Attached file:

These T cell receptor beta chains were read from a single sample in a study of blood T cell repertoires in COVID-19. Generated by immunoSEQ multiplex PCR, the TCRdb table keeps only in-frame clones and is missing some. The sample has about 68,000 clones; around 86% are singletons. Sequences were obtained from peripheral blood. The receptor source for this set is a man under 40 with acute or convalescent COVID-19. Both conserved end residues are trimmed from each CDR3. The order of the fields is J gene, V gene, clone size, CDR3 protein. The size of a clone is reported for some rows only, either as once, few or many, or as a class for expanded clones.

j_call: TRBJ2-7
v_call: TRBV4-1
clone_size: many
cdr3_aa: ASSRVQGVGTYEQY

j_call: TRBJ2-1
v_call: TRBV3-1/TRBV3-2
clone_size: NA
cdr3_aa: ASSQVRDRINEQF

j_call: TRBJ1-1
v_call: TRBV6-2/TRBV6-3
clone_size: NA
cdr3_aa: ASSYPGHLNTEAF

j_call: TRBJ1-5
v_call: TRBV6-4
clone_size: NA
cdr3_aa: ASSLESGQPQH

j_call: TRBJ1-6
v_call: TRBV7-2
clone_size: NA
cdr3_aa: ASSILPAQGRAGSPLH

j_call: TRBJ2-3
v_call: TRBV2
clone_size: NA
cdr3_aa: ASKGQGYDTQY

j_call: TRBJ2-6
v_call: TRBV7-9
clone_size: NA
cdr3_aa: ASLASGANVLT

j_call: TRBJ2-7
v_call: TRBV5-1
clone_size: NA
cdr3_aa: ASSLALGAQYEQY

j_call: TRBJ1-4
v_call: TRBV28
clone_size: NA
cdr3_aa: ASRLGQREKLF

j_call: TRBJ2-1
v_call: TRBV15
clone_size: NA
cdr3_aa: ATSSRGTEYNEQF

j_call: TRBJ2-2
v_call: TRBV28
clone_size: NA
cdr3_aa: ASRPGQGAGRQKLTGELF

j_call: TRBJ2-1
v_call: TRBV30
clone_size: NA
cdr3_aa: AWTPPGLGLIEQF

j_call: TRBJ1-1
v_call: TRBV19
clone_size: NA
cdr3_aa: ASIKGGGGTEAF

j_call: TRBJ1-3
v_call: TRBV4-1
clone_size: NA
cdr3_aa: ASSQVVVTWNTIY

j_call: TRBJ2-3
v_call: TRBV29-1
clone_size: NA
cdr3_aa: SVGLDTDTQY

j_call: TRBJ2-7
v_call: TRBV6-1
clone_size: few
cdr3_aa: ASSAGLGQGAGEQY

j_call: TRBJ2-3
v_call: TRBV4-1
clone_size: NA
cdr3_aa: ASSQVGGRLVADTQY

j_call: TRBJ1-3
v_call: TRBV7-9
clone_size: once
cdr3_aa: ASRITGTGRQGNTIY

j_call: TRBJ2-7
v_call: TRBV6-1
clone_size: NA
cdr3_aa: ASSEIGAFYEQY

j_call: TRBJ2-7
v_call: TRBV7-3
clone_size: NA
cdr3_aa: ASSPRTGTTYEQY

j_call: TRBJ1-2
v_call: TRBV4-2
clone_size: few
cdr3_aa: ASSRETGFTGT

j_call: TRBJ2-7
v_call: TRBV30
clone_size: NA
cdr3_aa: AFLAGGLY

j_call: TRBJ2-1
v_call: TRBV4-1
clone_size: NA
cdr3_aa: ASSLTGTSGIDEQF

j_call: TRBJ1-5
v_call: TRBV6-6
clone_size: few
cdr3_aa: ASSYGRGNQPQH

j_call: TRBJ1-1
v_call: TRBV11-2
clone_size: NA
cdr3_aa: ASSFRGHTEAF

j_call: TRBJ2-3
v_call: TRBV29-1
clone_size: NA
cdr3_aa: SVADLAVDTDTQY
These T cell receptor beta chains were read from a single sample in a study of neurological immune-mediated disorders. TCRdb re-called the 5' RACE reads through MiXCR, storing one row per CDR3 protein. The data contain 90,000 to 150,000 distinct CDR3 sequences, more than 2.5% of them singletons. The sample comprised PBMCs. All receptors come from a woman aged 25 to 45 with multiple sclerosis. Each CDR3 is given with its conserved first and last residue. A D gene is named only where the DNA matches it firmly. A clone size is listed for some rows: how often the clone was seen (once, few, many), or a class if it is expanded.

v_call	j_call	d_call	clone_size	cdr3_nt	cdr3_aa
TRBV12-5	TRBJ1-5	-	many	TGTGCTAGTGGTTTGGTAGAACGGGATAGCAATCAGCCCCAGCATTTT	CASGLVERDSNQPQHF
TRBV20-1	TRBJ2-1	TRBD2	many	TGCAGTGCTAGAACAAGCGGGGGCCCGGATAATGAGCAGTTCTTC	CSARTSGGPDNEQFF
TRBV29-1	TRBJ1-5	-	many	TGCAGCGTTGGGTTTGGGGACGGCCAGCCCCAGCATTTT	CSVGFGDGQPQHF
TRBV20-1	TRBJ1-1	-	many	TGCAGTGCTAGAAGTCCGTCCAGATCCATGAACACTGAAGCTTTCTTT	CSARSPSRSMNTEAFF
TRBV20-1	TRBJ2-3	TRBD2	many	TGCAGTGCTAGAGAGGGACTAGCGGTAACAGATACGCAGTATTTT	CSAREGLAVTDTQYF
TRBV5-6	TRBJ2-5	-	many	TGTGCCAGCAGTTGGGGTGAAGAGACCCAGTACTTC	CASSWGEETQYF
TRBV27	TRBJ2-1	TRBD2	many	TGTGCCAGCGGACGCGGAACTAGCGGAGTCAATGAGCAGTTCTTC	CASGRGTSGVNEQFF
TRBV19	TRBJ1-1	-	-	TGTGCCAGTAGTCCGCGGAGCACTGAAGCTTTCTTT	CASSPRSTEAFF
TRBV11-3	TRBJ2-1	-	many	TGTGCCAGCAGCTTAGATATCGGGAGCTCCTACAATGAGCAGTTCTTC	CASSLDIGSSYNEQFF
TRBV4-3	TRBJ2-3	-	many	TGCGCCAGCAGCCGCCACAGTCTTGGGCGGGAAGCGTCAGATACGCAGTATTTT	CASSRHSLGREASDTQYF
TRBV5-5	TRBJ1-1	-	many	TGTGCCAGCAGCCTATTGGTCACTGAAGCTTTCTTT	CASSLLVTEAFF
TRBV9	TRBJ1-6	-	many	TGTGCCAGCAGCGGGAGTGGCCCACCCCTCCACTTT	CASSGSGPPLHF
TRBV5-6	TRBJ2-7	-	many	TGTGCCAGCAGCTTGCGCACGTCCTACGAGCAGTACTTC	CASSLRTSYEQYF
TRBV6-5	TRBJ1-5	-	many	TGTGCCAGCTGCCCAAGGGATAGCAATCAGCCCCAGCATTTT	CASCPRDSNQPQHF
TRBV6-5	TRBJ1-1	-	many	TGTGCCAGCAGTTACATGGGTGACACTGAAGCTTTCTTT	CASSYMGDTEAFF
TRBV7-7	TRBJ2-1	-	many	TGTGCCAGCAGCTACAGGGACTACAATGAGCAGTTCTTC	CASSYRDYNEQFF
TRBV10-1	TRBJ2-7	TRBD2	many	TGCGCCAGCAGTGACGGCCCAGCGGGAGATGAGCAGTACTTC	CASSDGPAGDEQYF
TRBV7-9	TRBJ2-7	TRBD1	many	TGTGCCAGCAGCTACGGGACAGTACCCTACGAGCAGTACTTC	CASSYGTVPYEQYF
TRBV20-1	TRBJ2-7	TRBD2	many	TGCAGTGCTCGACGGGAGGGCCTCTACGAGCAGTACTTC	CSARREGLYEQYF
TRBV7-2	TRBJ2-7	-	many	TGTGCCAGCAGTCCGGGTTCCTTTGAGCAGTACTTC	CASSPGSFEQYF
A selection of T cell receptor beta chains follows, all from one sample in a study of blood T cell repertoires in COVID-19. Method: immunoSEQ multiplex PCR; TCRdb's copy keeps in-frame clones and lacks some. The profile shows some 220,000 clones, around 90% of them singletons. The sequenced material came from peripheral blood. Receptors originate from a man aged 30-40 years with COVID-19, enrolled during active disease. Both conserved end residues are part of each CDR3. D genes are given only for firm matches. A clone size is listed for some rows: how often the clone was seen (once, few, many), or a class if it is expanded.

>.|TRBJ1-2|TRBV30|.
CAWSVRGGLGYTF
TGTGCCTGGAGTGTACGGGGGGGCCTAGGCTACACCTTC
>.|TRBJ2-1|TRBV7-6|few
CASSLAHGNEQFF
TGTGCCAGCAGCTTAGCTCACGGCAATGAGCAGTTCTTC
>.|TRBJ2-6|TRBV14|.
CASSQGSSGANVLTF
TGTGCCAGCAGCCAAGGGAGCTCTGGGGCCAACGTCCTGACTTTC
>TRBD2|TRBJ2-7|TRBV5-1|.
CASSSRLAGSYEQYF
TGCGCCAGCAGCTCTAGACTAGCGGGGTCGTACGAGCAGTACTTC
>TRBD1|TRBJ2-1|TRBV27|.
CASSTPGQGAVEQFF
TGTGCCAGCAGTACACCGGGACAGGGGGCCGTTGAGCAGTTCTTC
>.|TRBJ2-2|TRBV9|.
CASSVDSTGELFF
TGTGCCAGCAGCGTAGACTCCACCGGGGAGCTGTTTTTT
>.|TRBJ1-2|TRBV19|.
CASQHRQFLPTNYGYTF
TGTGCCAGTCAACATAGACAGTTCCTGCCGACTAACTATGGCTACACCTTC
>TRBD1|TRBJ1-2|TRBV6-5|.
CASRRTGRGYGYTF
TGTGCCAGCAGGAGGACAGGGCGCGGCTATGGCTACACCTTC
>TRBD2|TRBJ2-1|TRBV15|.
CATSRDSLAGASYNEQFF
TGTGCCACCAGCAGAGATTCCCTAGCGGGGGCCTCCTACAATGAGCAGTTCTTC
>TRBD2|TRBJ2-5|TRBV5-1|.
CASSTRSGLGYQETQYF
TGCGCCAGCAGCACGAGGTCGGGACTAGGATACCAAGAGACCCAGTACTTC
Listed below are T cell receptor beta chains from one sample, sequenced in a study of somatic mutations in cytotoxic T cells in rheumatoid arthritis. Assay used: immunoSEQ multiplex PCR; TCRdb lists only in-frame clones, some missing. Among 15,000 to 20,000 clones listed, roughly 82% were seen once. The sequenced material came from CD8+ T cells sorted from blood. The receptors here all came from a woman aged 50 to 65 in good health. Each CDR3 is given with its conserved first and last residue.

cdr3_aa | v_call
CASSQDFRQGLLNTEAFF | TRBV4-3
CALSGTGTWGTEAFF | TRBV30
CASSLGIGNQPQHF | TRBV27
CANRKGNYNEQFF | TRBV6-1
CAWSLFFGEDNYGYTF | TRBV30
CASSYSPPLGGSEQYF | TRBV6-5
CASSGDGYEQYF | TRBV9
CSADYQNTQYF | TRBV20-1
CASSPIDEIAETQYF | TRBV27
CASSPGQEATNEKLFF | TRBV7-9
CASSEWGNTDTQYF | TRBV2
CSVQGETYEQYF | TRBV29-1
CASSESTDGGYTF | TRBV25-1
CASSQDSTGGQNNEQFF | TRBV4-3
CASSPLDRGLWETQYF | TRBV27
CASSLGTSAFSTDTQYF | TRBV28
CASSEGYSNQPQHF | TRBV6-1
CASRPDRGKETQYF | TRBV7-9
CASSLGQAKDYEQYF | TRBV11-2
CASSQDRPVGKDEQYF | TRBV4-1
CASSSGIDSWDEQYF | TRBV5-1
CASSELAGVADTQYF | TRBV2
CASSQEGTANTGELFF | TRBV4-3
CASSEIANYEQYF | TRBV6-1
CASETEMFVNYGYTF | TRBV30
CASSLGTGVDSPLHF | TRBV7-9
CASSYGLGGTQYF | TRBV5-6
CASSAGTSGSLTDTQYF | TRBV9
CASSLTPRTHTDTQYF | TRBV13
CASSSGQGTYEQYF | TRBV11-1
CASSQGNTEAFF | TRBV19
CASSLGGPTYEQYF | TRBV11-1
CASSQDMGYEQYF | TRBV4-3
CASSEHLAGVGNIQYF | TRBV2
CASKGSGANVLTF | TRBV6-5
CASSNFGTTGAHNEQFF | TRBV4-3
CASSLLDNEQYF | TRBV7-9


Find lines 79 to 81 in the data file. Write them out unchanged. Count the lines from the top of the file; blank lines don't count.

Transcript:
v_call: TRBV7-3
clone_size: NA
cdr3_aa: ASSPRTGTTYEQY